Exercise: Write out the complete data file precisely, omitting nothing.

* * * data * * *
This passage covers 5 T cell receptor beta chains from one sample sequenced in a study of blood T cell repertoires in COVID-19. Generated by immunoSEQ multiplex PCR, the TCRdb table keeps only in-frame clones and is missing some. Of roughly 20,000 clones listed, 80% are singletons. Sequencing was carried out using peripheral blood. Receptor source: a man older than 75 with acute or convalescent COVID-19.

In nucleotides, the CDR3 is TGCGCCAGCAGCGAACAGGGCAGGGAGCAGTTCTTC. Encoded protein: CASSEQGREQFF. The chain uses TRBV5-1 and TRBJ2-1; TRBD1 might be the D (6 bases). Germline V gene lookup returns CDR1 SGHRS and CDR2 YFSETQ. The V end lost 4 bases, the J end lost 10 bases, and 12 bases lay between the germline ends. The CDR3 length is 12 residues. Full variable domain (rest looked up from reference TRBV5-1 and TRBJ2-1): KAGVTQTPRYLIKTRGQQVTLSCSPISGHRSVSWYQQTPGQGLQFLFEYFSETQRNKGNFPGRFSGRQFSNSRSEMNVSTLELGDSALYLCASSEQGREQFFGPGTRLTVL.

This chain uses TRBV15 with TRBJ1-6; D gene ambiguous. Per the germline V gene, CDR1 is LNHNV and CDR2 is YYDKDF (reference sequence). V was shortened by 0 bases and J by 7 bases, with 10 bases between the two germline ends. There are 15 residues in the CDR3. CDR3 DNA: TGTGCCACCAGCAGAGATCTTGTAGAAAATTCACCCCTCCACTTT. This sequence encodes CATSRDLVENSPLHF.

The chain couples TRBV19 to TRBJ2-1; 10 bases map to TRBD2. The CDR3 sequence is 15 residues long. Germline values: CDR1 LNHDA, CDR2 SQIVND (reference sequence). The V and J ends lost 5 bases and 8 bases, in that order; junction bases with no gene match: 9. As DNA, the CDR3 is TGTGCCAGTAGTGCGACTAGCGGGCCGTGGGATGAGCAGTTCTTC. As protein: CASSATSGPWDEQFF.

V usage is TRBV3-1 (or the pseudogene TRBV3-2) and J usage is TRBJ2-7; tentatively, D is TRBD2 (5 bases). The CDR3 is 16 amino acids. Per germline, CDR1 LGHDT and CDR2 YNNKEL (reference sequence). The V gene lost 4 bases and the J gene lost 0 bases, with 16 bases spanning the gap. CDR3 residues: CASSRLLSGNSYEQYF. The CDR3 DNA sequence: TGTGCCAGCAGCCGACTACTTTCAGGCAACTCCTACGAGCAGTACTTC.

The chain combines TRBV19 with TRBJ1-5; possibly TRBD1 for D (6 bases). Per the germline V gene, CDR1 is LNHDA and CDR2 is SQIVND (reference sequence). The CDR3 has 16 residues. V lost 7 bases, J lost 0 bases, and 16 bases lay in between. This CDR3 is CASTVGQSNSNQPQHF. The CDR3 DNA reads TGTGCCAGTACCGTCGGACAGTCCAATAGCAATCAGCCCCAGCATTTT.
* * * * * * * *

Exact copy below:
This passage covers 5 T cell receptor beta chains from one sample sequenced in a study of blood T cell repertoires in COVID-19. Generated by immunoSEQ multiplex PCR, the TCRdb table keeps only in-frame clones and is missing some. Of roughly 20,000 clones listed, 80% are singletons. Sequencing was carried out using peripheral blood. Receptor source: a man older than 75 with acute or convalescent COVID-19.

In nucleotides, the CDR3 is TGCGCCAGCAGCGAACAGGGCAGGGAGCAGTTCTTC. Encoded protein: CASSEQGREQFF. The chain uses TRBV5-1 and TRBJ2-1; TRBD1 might be the D (6 bases). Germline V gene lookup returns CDR1 SGHRS and CDR2 YFSETQ. The V end lost 4 bases, the J end lost 10 bases, and 12 bases lay between the germline ends. The CDR3 length is 12 residues. Full variable domain (rest looked up from reference TRBV5-1 and TRBJ2-1): KAGVTQTPRYLIKTRGQQVTLSCSPISGHRSVSWYQQTPGQGLQFLFEYFSETQRNKGNFPGRFSGRQFSNSRSEMNVSTLELGDSALYLCASSEQGREQFFGPGTRLTVL.

This chain uses TRBV15 with TRBJ1-6; D gene ambiguous. Per the germline V gene, CDR1 is LNHNV and CDR2 is YYDKDF (reference sequence). V was shortened by 0 bases and J by 7 bases, with 10 bases between the two germline ends. There are 15 residues in the CDR3. CDR3 DNA: TGTGCCACCAGCAGAGATCTTGTAGAAAATTCACCCCTCCACTTT. This sequence encodes CATSRDLVENSPLHF.

The chain couples TRBV19 to TRBJ2-1; 10 bases map to TRBD2. The CDR3 sequence is 15 residues long. Germline values: CDR1 LNHDA, CDR2 SQIVND (reference sequence). The V and J ends lost 5 bases and 8 bases, in that order; junction bases with no gene match: 9. As DNA, the CDR3 is TGTGCCAGTAGTGCGACTAGCGGGCCGTGGGATGAGCAGTTCTTC. As protein: CASSATSGPWDEQFF.

V usage is TRBV3-1 (or the pseudogene TRBV3-2) and J usage is TRBJ2-7; tentatively, D is TRBD2 (5 bases). The CDR3 is 16 amino acids. Per germline, CDR1 LGHDT and CDR2 YNNKEL (reference sequence). The V gene lost 4 bases and the J gene lost 0 bases, with 16 bases spanning the gap. CDR3 residues: CASSRLLSGNSYEQYF. The CDR3 DNA sequence: TGTGCCAGCAGCCGACTACTTTCAGGCAACTCCTACGAGCAGTACTTC.

The chain combines TRBV19 with TRBJ1-5; possibly TRBD1 for D (6 bases). Per the germline V gene, CDR1 is LNHDA and CDR2 is SQIVND (reference sequence). The CDR3 has 16 residues. V lost 7 bases, J lost 0 bases, and 16 bases lay in between. This CDR3 is CASTVGQSNSNQPQHF. The CDR3 DNA reads TGTGCCAGTACCGTCGGACAGTCCAATAGCAATCAGCCCCAGCATTTT.